Many times I have been asked if the cable shows Antiques Roadshow, American Pickers, Pawn Stars, Storage Wars, etc. have helped or hurt the “junking” hobby and whether they paint an accurate picture. Without a question, they have made this hobby more popular, and I am beginning to see a surge of young people at my sales where before it was the domain of the retired who had plenty of time and money. It is very refreshing to see that young mother with child in tow, that cute couple looking for a 1960s vintage find, or a college student searching for 1950s furniture to complete an apartment. Without some new shoppers who become “taken” with this hobby, the antiquing business would die, but these shows have definitely changed the way I do my estate sales business.
There is, however, a downside to some of these popular TV programs. I am now overrun with people who are trying to support themselves and maybe a family by buying second-hand items and selling in flea markets, antique mall booths, or on ebay. These customers have seen these appraisal shows and are entranced with the idea that someone brings in a vase he bought for 10 cents and finds out that it is a $4,000 Tiffany. Let me tell you from experience, that while that can happen, it is very very rare. So while it makes great TV to find out that your grandma’s lamp might be very valuable, it is only valuable when you can find someone to buy it. Often these shows have inflated price quotes and don’t show the many disappointed people who find out that although their item is old, it’s still junk. So remember that buying and selling is a wonderful hobby, (I’ve done it for 30 years) but it is really hard to support yourself doing this. So I guess I’ll keep my day job — I teach school. I hope to see you at the next sale! [Editor’s Note: Check back weekly for The Junk Lady's blog,“The Weekend Hunt.” Read more about her and get info on upcoming sales, like this weekend’s at the Dr. Ross Judice home, 317 Smith Reed Road in Lafayette, here.]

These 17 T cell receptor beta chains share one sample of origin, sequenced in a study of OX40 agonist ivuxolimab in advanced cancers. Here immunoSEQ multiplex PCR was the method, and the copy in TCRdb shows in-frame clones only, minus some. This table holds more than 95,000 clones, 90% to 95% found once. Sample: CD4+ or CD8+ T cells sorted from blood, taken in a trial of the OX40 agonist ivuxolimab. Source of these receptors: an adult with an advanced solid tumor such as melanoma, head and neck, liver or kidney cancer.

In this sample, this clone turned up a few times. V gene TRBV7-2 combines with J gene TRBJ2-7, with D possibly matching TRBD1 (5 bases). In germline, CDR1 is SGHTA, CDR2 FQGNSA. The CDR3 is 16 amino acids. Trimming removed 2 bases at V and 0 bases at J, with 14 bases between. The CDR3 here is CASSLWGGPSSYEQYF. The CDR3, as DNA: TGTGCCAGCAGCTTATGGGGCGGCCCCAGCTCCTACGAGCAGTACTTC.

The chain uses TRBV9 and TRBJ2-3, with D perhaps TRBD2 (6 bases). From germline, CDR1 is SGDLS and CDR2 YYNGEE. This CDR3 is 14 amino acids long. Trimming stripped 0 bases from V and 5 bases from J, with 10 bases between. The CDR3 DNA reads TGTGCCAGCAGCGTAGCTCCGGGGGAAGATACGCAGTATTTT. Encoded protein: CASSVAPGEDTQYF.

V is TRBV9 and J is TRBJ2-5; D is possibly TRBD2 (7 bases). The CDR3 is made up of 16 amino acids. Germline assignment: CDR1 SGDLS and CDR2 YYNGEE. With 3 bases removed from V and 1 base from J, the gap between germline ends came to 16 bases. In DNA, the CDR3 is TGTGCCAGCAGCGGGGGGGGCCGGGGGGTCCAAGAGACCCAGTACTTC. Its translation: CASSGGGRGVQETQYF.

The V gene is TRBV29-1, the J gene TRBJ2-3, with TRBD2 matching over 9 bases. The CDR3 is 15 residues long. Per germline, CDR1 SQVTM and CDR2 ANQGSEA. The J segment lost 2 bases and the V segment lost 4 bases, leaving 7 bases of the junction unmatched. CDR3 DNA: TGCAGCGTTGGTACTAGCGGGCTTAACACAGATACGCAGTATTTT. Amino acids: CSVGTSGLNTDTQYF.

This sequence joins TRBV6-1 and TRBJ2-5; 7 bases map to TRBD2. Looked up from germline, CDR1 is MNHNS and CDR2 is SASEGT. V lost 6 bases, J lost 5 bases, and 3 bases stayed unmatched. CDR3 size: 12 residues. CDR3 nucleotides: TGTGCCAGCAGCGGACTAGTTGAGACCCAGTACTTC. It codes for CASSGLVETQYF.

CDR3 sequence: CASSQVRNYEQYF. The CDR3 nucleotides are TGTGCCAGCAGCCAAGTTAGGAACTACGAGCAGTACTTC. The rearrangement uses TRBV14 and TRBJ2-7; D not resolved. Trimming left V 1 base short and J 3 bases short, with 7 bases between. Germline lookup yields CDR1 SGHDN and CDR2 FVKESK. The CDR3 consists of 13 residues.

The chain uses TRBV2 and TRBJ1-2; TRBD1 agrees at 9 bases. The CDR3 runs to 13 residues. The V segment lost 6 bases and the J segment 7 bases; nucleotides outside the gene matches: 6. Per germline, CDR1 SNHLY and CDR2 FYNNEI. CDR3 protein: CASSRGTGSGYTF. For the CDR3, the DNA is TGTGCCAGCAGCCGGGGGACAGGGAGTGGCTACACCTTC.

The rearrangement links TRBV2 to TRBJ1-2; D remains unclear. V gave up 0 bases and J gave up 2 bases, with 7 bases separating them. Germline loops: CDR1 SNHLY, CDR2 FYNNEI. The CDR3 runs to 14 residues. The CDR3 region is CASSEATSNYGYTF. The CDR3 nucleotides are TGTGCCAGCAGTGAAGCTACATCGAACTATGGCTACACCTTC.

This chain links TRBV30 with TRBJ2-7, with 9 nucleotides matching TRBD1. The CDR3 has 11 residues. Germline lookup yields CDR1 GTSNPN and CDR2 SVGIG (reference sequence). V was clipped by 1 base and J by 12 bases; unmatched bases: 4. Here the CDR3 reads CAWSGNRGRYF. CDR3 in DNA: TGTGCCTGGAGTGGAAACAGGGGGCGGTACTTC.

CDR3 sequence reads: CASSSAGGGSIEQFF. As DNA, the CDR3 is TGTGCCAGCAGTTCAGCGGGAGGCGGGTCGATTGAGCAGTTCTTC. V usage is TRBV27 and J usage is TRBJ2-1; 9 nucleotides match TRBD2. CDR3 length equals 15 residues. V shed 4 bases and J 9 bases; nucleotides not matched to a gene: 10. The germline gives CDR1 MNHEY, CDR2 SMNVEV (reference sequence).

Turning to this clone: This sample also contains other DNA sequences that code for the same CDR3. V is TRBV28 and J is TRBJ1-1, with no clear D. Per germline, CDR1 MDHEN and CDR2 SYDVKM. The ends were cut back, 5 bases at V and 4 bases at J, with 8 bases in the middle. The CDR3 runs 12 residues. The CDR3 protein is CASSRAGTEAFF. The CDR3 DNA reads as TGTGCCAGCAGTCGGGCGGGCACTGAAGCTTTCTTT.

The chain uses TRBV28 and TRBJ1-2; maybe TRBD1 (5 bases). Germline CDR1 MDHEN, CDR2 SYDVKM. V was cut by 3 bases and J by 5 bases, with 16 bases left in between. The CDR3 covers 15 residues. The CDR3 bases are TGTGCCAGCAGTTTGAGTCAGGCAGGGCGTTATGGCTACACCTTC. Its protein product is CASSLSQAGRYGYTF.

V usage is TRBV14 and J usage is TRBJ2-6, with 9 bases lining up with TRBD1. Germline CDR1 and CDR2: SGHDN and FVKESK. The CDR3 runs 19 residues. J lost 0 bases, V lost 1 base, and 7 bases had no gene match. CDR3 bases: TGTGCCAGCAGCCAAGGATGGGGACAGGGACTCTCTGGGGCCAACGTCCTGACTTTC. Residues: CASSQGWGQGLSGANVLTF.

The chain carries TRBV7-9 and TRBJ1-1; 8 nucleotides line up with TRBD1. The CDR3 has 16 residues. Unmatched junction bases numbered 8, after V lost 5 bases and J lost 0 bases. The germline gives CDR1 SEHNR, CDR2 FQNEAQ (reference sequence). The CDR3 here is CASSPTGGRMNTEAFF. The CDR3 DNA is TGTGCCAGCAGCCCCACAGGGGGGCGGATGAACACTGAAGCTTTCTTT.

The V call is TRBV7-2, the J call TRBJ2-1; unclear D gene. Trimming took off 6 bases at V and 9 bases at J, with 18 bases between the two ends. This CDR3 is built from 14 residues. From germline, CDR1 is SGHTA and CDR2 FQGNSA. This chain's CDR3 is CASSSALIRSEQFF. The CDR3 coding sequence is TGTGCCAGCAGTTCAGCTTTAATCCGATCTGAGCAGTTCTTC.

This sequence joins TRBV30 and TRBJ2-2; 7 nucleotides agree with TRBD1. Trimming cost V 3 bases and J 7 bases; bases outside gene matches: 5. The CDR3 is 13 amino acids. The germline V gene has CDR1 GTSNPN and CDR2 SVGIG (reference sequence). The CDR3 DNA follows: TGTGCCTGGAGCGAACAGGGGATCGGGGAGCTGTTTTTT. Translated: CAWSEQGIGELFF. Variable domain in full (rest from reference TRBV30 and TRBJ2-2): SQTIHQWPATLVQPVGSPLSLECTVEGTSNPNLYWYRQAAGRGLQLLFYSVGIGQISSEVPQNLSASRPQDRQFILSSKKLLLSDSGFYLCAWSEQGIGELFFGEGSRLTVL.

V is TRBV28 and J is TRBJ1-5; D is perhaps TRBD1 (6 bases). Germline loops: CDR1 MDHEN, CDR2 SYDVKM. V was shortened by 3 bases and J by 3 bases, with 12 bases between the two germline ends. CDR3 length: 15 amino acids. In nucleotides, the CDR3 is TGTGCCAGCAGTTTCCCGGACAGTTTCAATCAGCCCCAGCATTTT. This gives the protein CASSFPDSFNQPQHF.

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AUG 29 Everyone who cares about Louisiana should take time to peruse this story about coastal loss from Bob Marshall of The Lens. It's not enough to call it a story; it's an interactive experience packed with data and amazing graphics, timelines, history, photos and excellent writing. Set aside some time, because you can't go through this one in a few minutes.
JUN 29 This bizarre story from the Advocate on the shooting of a Baton Rouge television personality reads like the script of a soap opera - but not a good one. The allegations against him include sexual abuse of children, including the alleged shooter, and a sham immigration marriage involving his own daughter. The other side? He was a chaplin for the Sheriff's Office in Baton Rouge and preached in a local church.